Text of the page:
Since the arrival of Mauricio Pochettino at Tottenham, Spurs have very much been the “nearly team”. During his tenure so far Tottenham have reached one League Cup final and finished second and third in the premier league. Given the great history of Tottenham and periods of mediocrity in the modern era the club has faced, the fans are understandably frustrated at how agonizingly close they have come to silverware which many believe will kick-start another golden era for the club and “reawaken the sleeping giant”. Tottenham are in need of that one special player that can be the difference, someone like Riyad Mahrez of Leicester or a Wilfried Zaha.
Riyad Mahrez better for Spurs than Son
Tottenham currently have the best striker in England. Harry Kane is considered one of the hottest properties in world football. Added to this are Dele Alli and Christian Eriksen who are both regularly linked with Europe’s top clubs . Unfortunately for a club with Tottenham’s ambitions these three alone are not enough. Although winger/forward Heung Min Son is a regular goalscorer, last Saturdays defeat at Old Trafford proves once again he cant be relied upon when it matters. With Harry Kane out the South Korean was deployed as the lone striker and did very little. Granted it is not his natural position, for a player who trades in goals to go missing so often when needed isn’t acceptable for a club with Tottenham’s targets.
Spurs Son 1 v 1 against Monaco
Son has scored important goals in the past but mainly they have been instinctive one-touch finishes. He scored the winners against Swansea and Manchester City in recent years which helped the club a long way but usually they are one-touch finishes, when given time to think he usually crumbles. The infamous one against one during the 2-1 loss to Monaco best sums up why the Korean cannot be relied upon. With the score level Son had a golden opportunity to take the lead with only the goalkeeper to beat Son somehow ended up at the corner flag. Similar incidents happened against Liverpool and in other important games last season.
Son under pressure
Son is a great player to have for Tottenham but he cannot be a player the club relies upon. Unless its a strike from thirty yards, the Korean struggles to create his own chances like a Dele Alli or Christian Eriksen. Against United both Eriksen and Alli had an “off day” and when looked upon to be the difference Son let the side down. When presented with a chance that he has to think about in a high-pressure situation he will more often than not let the team down. Spurs quite simply cannot rely on the South Korean. Tottenham can and should look for a better attacker and there are several within their reach.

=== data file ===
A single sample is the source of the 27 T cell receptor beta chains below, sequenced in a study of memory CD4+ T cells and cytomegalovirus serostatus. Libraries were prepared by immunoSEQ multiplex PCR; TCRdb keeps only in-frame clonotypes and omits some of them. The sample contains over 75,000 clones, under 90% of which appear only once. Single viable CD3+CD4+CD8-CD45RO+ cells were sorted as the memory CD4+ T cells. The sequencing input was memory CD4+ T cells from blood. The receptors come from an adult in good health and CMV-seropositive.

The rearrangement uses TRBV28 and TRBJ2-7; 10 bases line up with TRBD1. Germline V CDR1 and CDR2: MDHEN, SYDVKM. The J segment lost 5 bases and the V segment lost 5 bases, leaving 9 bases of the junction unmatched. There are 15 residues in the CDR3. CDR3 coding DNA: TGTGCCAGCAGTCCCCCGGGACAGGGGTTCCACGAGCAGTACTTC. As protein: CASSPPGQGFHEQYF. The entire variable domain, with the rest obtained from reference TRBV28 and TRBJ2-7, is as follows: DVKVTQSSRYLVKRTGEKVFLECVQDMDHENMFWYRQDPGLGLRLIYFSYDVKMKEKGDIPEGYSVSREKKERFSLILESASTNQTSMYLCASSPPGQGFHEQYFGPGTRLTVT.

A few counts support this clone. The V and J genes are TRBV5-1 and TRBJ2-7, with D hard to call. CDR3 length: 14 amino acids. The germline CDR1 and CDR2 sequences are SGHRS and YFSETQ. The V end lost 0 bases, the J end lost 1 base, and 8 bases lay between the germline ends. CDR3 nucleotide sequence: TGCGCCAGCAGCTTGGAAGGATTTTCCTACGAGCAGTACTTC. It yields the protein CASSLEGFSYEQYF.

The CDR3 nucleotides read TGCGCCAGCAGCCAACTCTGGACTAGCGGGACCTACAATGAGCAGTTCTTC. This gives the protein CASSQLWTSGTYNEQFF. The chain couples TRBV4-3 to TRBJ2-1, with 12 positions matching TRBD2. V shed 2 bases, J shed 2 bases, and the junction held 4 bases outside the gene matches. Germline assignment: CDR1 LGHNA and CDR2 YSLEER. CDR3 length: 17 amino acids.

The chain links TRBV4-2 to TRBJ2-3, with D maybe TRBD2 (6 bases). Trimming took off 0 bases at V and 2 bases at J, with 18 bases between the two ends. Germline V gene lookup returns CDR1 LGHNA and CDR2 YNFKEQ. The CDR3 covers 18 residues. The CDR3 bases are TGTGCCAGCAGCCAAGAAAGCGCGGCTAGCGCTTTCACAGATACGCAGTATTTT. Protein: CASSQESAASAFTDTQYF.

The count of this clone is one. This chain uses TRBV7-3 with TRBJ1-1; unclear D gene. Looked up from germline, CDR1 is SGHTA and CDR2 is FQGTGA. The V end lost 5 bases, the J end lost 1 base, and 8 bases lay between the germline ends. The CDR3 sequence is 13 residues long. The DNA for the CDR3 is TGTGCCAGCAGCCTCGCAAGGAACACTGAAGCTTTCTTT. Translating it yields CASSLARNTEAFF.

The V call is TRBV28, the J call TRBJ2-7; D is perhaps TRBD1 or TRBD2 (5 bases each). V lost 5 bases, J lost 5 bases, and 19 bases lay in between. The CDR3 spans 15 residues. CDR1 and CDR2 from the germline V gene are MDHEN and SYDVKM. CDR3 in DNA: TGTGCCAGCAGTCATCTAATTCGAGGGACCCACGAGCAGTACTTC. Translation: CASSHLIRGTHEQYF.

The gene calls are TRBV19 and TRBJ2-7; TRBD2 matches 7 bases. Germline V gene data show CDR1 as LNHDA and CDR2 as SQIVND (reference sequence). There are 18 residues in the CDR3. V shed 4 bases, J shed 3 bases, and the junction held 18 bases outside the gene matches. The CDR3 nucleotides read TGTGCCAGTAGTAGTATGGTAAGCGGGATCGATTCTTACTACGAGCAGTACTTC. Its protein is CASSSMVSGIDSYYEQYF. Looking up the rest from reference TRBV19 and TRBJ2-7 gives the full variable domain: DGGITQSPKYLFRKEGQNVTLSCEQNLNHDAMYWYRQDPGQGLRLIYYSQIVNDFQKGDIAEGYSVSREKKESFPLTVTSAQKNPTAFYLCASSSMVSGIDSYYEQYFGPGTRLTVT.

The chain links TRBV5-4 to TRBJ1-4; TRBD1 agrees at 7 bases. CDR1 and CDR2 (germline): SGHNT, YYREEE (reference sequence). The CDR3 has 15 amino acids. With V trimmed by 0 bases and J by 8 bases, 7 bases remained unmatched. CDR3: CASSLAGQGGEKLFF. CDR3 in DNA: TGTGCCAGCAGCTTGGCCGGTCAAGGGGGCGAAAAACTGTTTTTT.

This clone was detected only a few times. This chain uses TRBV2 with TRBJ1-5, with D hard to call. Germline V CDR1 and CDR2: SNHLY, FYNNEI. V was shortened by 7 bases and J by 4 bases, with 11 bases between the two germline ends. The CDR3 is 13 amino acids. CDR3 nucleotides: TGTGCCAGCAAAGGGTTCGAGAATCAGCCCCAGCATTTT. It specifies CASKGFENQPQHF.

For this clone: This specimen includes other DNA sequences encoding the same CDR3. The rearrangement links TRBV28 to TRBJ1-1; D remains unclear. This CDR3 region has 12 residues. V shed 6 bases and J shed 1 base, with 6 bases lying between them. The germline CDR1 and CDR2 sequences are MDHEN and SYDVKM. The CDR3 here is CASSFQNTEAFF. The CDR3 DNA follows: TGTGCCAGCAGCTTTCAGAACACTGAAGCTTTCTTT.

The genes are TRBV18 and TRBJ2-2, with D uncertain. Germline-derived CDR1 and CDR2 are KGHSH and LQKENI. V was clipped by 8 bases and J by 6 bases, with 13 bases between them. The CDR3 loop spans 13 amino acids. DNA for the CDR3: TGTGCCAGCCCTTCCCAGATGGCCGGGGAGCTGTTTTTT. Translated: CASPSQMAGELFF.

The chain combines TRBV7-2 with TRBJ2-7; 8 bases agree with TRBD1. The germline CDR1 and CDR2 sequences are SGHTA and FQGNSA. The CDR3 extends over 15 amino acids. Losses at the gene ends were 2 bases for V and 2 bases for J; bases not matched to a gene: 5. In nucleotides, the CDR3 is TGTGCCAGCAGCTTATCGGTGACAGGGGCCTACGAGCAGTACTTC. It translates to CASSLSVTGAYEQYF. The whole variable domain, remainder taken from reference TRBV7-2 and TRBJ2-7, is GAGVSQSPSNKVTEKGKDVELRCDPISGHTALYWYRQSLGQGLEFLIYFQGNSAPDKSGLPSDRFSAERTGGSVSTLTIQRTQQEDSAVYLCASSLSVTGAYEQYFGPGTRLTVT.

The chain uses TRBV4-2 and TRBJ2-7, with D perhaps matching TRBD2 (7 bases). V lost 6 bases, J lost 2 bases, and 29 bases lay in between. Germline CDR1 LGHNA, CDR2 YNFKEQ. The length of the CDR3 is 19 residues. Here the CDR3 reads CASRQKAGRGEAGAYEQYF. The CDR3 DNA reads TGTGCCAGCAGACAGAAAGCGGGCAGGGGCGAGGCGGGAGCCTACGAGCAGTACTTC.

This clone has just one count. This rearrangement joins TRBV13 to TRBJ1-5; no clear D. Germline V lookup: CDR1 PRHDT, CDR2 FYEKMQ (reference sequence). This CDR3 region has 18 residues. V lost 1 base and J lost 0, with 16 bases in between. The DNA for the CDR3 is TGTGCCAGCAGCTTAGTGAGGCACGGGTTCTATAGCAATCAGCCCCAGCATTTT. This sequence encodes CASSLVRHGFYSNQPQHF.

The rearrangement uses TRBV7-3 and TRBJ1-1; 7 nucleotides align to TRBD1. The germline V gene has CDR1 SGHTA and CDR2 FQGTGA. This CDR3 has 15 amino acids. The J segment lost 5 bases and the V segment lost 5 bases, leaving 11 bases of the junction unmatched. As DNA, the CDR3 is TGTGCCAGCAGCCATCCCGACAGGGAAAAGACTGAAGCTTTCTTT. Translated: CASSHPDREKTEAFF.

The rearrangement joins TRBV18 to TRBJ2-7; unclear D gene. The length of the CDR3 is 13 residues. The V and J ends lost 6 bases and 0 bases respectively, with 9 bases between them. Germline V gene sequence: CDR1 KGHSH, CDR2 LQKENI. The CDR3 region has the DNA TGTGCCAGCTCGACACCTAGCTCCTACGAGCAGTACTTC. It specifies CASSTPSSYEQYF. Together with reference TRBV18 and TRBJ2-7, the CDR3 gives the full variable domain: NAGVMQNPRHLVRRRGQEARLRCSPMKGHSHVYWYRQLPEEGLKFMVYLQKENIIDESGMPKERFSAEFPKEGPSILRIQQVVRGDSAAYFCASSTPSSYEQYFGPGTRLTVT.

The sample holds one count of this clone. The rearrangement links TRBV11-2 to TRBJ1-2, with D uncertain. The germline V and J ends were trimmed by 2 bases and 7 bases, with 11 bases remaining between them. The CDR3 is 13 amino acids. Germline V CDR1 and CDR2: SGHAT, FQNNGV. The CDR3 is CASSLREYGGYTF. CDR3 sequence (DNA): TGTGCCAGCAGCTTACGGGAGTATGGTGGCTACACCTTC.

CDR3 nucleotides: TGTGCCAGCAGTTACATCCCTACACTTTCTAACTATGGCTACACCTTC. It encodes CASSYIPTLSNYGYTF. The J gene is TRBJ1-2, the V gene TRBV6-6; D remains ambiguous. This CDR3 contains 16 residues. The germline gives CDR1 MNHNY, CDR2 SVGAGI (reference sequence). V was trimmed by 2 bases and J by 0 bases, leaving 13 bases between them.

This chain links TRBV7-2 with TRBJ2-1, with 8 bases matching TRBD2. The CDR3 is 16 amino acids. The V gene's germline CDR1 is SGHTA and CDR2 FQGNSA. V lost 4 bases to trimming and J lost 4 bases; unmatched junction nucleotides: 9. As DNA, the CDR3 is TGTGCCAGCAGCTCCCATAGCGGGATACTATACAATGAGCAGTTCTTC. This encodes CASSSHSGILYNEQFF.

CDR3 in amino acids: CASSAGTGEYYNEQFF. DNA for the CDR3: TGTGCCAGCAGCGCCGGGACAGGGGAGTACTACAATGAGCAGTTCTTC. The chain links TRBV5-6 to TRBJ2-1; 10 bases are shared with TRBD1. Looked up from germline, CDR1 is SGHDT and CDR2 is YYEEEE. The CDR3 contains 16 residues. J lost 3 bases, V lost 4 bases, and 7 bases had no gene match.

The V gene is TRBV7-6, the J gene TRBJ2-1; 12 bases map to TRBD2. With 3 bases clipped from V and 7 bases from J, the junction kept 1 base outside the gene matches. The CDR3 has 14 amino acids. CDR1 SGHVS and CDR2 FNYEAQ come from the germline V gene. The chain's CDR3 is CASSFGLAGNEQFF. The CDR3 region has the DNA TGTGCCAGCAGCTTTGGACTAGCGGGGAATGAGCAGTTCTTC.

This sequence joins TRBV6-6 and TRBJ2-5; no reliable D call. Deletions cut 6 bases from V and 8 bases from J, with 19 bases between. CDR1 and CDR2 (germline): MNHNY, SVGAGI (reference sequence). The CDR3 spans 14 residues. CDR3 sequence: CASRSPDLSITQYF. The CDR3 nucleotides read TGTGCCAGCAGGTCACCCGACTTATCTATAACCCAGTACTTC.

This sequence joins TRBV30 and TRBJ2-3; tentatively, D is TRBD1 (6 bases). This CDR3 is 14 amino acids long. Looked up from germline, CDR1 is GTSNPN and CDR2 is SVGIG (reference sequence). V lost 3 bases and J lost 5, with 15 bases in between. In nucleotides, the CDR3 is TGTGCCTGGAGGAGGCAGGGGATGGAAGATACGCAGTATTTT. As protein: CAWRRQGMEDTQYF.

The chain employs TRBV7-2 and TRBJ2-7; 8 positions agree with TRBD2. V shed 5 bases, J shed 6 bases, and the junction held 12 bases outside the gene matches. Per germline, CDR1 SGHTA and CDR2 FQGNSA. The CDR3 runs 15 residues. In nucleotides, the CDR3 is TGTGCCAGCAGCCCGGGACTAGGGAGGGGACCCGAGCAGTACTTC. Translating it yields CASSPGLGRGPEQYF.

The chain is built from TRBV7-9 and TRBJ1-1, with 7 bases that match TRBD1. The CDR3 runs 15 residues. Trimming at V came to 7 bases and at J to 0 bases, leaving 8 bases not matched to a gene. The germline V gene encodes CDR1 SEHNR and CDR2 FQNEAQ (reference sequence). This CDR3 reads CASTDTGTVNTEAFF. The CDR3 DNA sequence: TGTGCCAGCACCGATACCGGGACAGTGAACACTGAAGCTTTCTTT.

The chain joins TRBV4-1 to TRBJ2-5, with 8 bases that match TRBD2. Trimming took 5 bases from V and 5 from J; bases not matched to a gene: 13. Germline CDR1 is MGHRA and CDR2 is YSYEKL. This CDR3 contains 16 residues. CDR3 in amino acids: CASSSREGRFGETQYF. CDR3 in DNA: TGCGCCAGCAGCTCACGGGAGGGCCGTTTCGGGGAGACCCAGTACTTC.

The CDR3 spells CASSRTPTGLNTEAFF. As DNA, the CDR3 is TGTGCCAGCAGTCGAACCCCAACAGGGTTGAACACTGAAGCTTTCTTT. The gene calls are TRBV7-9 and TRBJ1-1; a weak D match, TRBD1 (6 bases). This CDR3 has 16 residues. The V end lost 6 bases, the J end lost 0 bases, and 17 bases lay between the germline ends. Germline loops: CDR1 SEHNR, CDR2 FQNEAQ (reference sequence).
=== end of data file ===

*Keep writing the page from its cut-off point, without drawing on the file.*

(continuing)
While some may point out that Spurs are expecting Erik Lamela to return to the squad in the coming weeks, perhaps as soon as after the international break. However, given his history of injury issues, it is unclear how much he can be relied upon going forward.
Riyad Mahrez and other Tottenham’s targets
PFA player of the year 2015-16 Riyad Mahrez is a player that Tottenham should target. The Algerian has failed to hit the same heights since Leicesters historic title win but playing under his third manager in the two seasons since is hardly the ideal environment. Mahrez spearheaded the Leicester title challenge proving his bottle and stepping up in the big games. The Algerian will not score as many goals as Son but will provide the magic moments in the big games that the Korean simply cannot. The difference between Son and Mahrez may well be the difference between two failed title assaults by Tottenham and Leicester creating history while Riyad Mahrez won the player of the year award.
Long-term target Wilfried Zaha could also be available. The Ivorian recently signed a new deal at Palace however that was before the dismissal of De Boer and current relegation fight he is facing.
Main Photo: HONG KONG – JULY 19: Riyad Mahrez of Leicester City during the Premier League Asia Trophy match between Leicester City and West Bromwich Albion at Hong Kong Stadium on July 19, 2017 in Hong Kong, Hong Kong. (Photo by Stanley Chou/Getty Images)